When I was a child, we had a Singer treadle sewing machine in the
house. We never really sewed on the machine, but it sat in our entryway,
next to the other sewing machine, that I did use to make my 4-H
projects and homemade clothes. A third sewing machine was in the
hallway. It was a newer Montgomery Ward, I believe. This one was the
best machine to sew on. But, I sometimes had to settle for the older
machine. My younger sister really liked the treadle. After our mother
passed away, our father sold the house. He let us each take items that
we wanted. My older sister took the Montgomery Ward. I took the older
model, removed the machine, and used the wooden case to hold my portable
Singer. Alas, my younger sister did not get the treadle machine she so
dearly loved. Unbeknownst to any of us, the machine belonged to a family
friend that needed a place to store it. It remained in our house until
my father called them to pick it up.
I now have an antique Singer treadle sewing machine in my possession.
I heard about a local estate sale, a couple of week-ends ago, and
decided to check it out. Mind you, this was the third day of the sale. I
showed up early on Saturday morning, just after a downpour, and
searched through the grounds. I noted the treadle machine in a back shed
and knew that it was from the early 1900's. I couldn't tell the
condition, since it had a couple of rugs and other items thrown on the
top. I inquired about the machine and the immediate response was, "We're
selling it for $75, but if you take it today, we'll sell it for fifty".
Fifty dollars? How could I pass that up. Well, I didn't have any way of
taking it home and I hadn't brought that much money along with me. I
had planned to just check out the sale, then come back later with my
husband, when he closed up the bakery shop.
Obviously, I got the sale. But, I was concerned that someone else
would come along before I got back and steal it away. I was a bit
concerned when we showed up an hour or so later with a truck. The
back shed was shut up and the machine had been inside. However, when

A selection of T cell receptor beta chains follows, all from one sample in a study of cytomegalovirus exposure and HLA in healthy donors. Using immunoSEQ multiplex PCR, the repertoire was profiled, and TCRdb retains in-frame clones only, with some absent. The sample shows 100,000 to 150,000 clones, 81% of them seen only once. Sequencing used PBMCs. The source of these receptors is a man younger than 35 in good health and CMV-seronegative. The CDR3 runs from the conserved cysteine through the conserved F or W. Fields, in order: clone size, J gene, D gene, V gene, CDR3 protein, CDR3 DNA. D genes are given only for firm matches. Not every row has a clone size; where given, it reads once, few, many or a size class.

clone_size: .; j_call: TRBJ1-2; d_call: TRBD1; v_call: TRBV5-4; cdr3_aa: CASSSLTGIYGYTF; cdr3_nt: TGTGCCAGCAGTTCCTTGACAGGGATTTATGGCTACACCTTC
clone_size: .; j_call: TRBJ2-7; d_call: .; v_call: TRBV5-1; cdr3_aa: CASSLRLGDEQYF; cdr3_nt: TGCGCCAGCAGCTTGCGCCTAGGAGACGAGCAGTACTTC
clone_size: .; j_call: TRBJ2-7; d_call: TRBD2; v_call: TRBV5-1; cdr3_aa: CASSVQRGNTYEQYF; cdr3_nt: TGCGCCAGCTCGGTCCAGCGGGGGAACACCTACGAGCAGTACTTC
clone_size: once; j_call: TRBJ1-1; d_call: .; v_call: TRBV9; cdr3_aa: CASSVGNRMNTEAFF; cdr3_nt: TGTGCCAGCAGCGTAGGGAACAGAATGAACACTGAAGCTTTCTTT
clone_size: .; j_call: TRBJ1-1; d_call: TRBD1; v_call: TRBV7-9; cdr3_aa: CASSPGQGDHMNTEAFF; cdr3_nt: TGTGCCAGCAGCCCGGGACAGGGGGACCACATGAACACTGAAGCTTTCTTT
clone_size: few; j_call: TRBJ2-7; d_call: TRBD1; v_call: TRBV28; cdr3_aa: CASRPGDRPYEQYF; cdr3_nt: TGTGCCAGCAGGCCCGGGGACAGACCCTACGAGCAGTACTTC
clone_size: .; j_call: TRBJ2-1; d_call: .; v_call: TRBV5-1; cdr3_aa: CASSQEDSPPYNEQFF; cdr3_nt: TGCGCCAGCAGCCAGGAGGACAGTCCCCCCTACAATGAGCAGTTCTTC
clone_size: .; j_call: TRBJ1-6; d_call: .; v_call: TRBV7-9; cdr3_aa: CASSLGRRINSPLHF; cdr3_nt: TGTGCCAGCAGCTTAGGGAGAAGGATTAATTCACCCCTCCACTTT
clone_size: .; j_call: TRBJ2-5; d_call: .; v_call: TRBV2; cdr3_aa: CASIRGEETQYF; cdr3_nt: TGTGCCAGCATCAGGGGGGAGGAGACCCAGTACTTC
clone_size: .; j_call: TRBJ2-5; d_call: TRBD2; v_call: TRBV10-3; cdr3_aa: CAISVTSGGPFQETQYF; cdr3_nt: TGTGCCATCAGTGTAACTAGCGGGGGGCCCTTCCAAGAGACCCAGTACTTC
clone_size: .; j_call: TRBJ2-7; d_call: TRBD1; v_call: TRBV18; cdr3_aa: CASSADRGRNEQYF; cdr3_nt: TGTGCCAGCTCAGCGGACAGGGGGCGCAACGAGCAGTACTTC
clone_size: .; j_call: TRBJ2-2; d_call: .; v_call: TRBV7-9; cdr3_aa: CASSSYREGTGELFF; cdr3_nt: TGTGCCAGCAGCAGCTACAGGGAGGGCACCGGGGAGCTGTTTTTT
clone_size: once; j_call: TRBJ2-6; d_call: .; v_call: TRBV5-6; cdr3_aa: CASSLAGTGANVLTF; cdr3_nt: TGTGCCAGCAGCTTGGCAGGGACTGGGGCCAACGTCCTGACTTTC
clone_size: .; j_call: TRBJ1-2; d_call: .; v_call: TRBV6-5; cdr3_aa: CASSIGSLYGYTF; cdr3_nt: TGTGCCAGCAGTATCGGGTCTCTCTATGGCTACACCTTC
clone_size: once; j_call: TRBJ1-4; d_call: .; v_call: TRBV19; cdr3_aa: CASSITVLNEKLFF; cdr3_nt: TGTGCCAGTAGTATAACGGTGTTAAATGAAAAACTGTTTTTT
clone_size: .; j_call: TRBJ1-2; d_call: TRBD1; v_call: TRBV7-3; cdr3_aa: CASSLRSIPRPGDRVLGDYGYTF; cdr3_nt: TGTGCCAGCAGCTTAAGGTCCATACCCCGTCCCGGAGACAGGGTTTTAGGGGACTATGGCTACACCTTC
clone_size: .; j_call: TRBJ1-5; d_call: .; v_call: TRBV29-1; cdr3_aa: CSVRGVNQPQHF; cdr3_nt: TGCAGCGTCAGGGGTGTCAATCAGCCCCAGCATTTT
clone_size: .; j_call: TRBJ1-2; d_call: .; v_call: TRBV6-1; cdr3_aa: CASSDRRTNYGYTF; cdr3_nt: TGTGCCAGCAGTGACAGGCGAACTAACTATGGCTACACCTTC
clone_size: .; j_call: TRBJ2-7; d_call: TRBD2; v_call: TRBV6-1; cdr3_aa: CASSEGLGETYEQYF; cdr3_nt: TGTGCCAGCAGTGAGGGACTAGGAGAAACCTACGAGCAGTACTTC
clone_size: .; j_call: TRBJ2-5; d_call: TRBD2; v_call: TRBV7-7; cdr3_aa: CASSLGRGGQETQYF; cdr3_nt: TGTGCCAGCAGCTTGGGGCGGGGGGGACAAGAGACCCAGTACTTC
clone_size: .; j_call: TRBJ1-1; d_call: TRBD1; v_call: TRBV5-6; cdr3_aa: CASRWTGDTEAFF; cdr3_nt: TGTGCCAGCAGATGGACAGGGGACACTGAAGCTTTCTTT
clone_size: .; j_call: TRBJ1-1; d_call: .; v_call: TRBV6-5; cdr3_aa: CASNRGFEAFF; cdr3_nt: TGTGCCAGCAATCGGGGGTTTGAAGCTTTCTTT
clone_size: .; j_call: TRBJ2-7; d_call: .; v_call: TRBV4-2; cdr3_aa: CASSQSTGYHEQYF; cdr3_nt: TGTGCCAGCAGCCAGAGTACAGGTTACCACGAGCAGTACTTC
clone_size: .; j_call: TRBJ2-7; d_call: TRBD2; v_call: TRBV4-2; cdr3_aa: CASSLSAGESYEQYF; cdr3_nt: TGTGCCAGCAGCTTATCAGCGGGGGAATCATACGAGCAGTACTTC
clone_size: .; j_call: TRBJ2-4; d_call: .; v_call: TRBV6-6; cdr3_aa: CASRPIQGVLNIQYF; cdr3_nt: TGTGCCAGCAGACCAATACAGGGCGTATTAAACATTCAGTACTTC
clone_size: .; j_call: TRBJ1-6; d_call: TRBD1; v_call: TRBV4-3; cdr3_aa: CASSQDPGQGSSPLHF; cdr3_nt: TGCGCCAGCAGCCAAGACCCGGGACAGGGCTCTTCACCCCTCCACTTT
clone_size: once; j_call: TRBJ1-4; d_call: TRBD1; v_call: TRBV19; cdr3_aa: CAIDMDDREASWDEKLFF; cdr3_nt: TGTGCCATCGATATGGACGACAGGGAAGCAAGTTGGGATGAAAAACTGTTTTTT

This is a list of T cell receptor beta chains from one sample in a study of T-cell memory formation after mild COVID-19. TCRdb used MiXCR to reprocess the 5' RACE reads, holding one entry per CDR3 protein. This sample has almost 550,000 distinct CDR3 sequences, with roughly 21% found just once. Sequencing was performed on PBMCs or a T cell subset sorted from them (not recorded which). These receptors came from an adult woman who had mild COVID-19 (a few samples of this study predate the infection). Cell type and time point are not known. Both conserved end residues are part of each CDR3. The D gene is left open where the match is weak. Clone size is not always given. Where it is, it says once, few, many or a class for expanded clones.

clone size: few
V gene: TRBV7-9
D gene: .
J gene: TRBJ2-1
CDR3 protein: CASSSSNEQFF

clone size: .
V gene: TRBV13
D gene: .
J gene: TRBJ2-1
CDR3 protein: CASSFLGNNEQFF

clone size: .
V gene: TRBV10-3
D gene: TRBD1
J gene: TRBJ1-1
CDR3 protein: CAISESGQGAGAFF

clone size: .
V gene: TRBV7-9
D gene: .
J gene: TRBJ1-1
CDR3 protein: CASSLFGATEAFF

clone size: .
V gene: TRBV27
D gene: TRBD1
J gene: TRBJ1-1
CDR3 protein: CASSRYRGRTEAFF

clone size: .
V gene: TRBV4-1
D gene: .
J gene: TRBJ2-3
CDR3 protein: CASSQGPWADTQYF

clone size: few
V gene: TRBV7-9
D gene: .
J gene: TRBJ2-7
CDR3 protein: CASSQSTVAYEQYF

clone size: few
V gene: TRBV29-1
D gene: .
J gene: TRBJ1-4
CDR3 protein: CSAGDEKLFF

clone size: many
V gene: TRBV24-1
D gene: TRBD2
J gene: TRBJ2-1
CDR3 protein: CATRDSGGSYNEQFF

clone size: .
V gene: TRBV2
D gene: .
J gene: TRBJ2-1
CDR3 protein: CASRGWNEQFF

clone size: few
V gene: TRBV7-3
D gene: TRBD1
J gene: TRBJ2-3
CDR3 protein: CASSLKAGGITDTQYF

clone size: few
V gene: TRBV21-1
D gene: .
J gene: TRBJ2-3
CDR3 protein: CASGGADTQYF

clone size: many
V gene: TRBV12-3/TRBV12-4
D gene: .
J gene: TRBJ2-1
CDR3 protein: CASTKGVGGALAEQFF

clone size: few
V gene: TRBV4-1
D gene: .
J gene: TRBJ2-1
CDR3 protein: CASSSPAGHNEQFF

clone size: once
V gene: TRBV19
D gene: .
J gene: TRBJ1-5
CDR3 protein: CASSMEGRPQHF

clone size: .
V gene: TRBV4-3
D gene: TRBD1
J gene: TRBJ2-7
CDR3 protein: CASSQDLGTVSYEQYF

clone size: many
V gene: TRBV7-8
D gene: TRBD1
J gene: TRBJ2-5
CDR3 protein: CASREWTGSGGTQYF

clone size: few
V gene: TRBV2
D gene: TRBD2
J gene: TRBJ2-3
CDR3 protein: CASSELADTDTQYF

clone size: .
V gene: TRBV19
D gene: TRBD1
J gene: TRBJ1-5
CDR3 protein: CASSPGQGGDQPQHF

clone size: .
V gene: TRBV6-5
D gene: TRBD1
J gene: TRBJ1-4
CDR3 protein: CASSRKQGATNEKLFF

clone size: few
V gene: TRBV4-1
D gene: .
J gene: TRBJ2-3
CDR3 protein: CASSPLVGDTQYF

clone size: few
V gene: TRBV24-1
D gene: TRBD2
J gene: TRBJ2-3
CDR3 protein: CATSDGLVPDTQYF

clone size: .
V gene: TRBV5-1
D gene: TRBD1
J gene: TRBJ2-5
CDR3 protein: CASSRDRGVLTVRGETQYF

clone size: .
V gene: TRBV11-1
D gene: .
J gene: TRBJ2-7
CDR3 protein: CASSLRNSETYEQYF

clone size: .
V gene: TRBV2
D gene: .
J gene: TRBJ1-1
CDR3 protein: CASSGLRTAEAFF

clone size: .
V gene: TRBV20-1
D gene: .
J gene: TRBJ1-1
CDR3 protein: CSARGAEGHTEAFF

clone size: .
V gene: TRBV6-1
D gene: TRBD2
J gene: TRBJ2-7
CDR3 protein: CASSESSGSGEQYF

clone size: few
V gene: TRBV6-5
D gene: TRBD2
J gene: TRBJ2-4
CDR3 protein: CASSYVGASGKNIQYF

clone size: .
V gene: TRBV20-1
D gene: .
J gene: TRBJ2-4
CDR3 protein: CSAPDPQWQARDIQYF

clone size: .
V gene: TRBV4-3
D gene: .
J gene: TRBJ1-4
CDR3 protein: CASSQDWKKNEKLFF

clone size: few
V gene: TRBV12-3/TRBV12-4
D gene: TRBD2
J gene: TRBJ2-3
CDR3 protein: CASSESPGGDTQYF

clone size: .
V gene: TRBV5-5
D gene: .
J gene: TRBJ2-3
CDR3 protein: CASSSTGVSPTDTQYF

I asked about the machine, indicating that I had been by earlier, the
sellers were more than willing to let me in to look closer at the
machine and sell it for the fifty bucks.
Check it out. I looked up the seriel number on the Singer site and it
was made sometime from 1908 to 1910. Currently, Singer treadles are
listed on eBay between $400-$600. I'm not looking at selling, though.
This is my fourth Singer sewing machine. My first was a gift from my
husband and his parents on our first Christmas together. The second is a
Featherweight, also a gift from my husband, on our 25th anniversary;
and the third in the Singer collection was purchased from my Grandmother's
estate. I blogged about my The National Quilt Collection in past posts.
We're all sentimental about something. That treadle machine brings
back memories. Whenever I think about it, I recall my youth and learning
to sew. My mother was not a seamtress, so she signed us up to a 4-H
club, so that we could learn. My older sister and I would ride the
school bus into the village of Pompeii on Monday nights, rather than
getting off at home in the country. We met up with other club members at
a lady's house, where we would work on our project. My younger sister
was two years behind, so she had to wait to join the club. Later, we
began sewing our own clothing, because it was more economical. We have
all been sewing ever since.
Now, my sisters and I get together on a regular basis to sew. We make
quilts, bags, table toppers, and other crafty items. It's a real family
affair, Sister is Stitches, I call it. We've even talked about
starting our own 4-H club or some kind of quilty business. The treadle
will continue to give us inspiration. My younger sister was awed when
she saw the machine. "It's just like the one we had as kids", she said.
And proceeded to open the front drop down drawer that I didn't even know
was there. Another time, I will have to tell you about all the little
trinkets we found in the drawers.